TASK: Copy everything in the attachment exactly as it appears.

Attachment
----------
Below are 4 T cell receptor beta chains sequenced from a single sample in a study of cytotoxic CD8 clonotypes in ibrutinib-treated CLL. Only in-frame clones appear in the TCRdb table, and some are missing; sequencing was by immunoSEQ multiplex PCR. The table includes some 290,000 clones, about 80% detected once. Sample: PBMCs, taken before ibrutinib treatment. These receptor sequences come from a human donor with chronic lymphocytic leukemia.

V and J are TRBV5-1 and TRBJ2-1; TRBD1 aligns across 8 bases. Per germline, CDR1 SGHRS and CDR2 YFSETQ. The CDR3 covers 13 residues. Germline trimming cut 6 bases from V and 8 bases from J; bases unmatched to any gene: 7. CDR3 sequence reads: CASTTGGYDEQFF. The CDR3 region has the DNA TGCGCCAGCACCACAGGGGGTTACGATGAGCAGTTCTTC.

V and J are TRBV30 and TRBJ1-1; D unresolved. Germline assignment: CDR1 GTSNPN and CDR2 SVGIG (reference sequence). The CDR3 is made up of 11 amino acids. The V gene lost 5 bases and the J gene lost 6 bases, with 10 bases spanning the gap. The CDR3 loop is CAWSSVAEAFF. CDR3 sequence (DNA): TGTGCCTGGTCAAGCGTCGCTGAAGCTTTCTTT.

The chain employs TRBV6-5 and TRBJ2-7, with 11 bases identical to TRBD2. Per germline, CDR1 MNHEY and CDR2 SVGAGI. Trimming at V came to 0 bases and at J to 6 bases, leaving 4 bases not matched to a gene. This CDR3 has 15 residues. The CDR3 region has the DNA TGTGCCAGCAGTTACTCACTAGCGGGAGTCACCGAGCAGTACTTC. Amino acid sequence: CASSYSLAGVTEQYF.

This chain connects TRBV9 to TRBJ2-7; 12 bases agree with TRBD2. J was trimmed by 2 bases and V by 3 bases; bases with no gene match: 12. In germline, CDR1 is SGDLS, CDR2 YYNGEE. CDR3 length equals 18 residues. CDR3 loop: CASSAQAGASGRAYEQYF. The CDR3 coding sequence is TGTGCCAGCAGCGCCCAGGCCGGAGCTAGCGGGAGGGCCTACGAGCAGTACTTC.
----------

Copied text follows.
Below are 4 T cell receptor beta chains sequenced from a single sample in a study of cytotoxic CD8 clonotypes in ibrutinib-treated CLL. Only in-frame clones appear in the TCRdb table, and some are missing; sequencing was by immunoSEQ multiplex PCR. The table includes some 290,000 clones, about 80% detected once. Sample: PBMCs, taken before ibrutinib treatment. These receptor sequences come from a human donor with chronic lymphocytic leukemia.

V and J are TRBV5-1 and TRBJ2-1; TRBD1 aligns across 8 bases. Per germline, CDR1 SGHRS and CDR2 YFSETQ. The CDR3 covers 13 residues. Germline trimming cut 6 bases from V and 8 bases from J; bases unmatched to any gene: 7. CDR3 sequence reads: CASTTGGYDEQFF. The CDR3 region has the DNA TGCGCCAGCACCACAGGGGGTTACGATGAGCAGTTCTTC.

V and J are TRBV30 and TRBJ1-1; D unresolved. Germline assignment: CDR1 GTSNPN and CDR2 SVGIG (reference sequence). The CDR3 is made up of 11 amino acids. The V gene lost 5 bases and the J gene lost 6 bases, with 10 bases spanning the gap. The CDR3 loop is CAWSSVAEAFF. CDR3 sequence (DNA): TGTGCCTGGTCAAGCGTCGCTGAAGCTTTCTTT.

The chain employs TRBV6-5 and TRBJ2-7, with 11 bases identical to TRBD2. Per germline, CDR1 MNHEY and CDR2 SVGAGI. Trimming at V came to 0 bases and at J to 6 bases, leaving 4 bases not matched to a gene. This CDR3 has 15 residues. The CDR3 region has the DNA TGTGCCAGCAGTTACTCACTAGCGGGAGTCACCGAGCAGTACTTC. Amino acid sequence: CASSYSLAGVTEQYF.

This chain connects TRBV9 to TRBJ2-7; 12 bases agree with TRBD2. J was trimmed by 2 bases and V by 3 bases; bases with no gene match: 12. In germline, CDR1 is SGDLS, CDR2 YYNGEE. CDR3 length equals 18 residues. CDR3 loop: CASSAQAGASGRAYEQYF. The CDR3 coding sequence is TGTGCCAGCAGCGCCCAGGCCGGAGCTAGCGGGAGGGCCTACGAGCAGTACTTC.